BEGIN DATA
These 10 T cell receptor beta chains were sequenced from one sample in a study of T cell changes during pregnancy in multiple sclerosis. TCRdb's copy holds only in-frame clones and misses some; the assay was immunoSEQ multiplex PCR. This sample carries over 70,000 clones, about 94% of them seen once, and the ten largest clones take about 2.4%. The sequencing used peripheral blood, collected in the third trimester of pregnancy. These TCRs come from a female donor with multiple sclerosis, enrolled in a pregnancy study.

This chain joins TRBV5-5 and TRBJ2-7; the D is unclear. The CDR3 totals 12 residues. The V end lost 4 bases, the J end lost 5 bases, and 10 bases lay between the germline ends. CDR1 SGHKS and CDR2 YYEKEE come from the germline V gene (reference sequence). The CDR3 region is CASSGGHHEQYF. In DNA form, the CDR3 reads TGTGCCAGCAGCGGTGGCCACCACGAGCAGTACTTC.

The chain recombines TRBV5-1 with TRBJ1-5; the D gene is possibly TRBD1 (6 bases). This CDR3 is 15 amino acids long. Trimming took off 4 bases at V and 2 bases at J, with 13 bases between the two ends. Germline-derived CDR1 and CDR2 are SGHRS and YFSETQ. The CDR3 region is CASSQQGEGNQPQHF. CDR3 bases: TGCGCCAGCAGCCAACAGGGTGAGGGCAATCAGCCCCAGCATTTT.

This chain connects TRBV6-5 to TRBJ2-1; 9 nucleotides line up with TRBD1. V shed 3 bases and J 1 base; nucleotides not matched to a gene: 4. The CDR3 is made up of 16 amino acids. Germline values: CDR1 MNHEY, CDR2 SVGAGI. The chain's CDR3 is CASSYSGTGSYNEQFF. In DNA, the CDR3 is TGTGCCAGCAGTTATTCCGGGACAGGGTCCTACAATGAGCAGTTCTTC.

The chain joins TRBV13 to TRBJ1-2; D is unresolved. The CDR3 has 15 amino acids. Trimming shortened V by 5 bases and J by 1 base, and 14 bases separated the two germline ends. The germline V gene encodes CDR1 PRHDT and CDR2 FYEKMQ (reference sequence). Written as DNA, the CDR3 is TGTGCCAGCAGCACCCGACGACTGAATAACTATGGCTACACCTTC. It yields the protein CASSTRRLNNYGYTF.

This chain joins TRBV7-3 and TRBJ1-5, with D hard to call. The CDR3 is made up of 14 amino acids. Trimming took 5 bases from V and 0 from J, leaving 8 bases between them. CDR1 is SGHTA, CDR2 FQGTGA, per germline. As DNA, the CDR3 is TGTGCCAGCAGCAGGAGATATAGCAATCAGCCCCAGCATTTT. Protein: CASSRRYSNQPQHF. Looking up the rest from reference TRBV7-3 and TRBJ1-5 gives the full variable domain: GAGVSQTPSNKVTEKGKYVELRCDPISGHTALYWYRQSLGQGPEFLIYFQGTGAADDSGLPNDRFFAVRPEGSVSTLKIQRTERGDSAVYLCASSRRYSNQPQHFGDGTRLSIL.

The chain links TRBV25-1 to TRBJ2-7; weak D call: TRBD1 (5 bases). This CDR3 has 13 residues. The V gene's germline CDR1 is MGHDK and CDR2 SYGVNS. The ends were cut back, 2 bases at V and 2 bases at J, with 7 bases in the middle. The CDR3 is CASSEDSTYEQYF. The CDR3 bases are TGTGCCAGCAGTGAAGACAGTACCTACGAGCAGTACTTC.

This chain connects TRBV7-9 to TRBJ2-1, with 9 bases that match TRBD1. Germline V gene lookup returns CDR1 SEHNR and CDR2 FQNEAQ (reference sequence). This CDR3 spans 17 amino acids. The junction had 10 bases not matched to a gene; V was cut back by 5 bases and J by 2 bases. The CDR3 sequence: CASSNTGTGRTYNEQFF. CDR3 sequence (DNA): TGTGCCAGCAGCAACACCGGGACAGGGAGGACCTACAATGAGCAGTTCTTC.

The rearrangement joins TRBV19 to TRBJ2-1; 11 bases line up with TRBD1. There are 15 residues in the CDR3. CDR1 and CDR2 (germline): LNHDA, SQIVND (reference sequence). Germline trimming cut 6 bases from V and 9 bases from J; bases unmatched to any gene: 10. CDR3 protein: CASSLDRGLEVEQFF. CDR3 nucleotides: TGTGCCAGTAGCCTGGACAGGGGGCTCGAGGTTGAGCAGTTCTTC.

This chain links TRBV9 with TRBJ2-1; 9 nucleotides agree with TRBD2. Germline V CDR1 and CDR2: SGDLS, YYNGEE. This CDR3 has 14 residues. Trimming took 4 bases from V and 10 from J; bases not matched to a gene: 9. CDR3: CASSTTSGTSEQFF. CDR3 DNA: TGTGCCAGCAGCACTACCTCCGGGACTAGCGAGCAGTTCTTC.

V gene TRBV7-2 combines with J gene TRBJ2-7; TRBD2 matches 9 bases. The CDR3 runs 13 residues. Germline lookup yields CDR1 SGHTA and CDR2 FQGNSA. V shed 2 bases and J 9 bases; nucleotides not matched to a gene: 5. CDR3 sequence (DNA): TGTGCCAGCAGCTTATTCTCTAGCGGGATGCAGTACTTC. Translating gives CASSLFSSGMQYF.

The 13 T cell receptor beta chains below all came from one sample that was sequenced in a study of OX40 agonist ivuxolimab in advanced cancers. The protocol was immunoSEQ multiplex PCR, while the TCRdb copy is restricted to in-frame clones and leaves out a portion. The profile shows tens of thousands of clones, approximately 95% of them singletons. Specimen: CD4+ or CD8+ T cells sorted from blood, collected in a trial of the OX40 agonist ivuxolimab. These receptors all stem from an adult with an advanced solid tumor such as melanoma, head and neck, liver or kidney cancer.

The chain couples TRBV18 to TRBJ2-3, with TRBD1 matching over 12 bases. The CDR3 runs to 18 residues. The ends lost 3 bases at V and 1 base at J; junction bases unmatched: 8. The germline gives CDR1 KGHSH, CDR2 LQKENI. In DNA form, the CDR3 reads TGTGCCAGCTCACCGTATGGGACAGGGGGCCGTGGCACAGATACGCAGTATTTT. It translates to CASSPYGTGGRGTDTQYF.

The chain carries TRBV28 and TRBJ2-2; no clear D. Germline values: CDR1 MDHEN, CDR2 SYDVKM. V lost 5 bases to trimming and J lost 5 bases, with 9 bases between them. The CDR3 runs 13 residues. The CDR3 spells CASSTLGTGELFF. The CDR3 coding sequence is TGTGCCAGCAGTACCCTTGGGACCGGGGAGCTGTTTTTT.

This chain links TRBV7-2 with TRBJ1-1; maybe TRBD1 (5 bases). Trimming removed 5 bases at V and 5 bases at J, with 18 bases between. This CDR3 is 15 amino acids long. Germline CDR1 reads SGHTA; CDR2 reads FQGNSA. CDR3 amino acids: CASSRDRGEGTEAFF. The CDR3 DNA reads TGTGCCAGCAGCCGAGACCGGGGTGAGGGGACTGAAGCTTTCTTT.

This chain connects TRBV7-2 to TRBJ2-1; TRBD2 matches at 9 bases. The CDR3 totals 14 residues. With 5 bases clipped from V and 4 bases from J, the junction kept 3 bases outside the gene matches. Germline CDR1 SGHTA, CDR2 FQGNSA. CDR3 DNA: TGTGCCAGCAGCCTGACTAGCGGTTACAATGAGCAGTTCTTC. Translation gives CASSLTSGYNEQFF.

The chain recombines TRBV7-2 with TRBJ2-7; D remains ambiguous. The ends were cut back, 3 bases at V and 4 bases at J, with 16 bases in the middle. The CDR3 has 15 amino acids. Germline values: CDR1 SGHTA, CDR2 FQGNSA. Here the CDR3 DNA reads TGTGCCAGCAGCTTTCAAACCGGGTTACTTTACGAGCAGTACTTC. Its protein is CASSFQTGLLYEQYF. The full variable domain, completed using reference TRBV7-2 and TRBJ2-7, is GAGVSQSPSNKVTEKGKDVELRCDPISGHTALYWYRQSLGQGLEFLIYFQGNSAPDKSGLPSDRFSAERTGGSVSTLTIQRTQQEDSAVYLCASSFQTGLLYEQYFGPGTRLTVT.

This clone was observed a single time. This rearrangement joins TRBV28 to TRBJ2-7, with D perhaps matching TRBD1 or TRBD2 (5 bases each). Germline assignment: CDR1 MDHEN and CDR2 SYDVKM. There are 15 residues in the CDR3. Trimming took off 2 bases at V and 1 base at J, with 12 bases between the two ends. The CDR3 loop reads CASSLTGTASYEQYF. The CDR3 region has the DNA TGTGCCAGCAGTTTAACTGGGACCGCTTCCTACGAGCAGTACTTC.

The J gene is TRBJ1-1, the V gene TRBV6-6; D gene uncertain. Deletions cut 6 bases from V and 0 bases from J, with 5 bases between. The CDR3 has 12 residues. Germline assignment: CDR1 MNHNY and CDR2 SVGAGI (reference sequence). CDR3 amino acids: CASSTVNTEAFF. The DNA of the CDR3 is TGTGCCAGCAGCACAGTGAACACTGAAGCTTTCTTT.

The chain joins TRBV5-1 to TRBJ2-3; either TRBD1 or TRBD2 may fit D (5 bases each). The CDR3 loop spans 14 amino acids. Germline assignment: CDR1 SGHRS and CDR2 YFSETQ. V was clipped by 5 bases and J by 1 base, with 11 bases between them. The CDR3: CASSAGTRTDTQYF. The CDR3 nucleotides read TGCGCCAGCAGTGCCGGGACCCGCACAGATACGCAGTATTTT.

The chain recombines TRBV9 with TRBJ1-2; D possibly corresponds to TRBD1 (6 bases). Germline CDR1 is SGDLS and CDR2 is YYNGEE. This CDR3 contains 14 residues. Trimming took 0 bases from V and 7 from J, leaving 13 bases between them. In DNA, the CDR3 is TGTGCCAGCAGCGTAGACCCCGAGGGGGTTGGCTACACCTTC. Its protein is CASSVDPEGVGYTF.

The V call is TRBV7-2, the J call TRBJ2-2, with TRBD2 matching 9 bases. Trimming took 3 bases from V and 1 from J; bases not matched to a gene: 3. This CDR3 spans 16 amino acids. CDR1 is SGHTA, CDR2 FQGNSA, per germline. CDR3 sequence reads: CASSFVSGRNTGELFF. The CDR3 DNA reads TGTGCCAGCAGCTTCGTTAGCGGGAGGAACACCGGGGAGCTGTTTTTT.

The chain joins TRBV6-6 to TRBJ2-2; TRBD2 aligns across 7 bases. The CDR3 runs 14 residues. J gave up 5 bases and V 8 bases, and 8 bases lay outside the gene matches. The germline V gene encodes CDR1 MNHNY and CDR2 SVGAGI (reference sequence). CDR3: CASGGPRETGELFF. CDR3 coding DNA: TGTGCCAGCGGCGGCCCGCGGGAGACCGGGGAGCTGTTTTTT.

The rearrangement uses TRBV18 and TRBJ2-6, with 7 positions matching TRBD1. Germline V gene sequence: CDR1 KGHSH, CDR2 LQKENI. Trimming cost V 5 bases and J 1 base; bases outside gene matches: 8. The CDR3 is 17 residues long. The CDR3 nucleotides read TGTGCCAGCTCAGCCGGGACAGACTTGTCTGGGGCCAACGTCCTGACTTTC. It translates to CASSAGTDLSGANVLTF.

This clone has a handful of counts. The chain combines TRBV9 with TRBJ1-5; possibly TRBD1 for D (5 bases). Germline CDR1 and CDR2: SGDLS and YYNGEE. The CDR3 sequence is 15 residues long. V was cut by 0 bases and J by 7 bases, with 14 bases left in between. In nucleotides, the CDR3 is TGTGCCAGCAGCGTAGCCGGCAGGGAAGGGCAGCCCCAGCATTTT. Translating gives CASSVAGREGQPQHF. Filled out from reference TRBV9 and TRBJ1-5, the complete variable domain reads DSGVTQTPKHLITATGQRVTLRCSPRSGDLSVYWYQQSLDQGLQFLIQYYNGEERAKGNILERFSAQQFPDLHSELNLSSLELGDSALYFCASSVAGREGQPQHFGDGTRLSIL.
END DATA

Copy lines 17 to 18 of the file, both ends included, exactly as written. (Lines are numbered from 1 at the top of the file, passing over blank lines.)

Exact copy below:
The chain recombines TRBV7-2 with TRBJ2-7; D remains ambiguous. The ends were cut back, 3 bases at V and 4 bases at J, with 16 bases in the middle. The CDR3 has 15 amino acids. Germline values: CDR1 SGHTA, CDR2 FQGNSA. Here the CDR3 DNA reads TGTGCCAGCAGCTTTCAAACCGGGTTACTTTACGAGCAGTACTTC. Its protein is CASSFQTGLLYEQYF. The full variable domain, completed using reference TRBV7-2 and TRBJ2-7, is GAGVSQSPSNKVTEKGKDVELRCDPISGHTALYWYRQSLGQGLEFLIYFQGNSAPDKSGLPSDRFSAERTGGSVSTLTIQRTQQEDSAVYLCASSFQTGLLYEQYFGPGTRLTVT.

This clone was observed a single time. This rearrangement joins TRBV28 to TRBJ2-7, with D perhaps matching TRBD1 or TRBD2 (5 bases each). Germline assignment: CDR1 MDHEN and CDR2 SYDVKM. There are 15 residues in the CDR3. Trimming took off 2 bases at V and 1 base at J, with 12 bases between the two ends. The CDR3 loop reads CASSLTGTASYEQYF. The CDR3 region has the DNA TGTGCCAGCAGTTTAACTGGGACCGCTTCCTACGAGCAGTACTTC.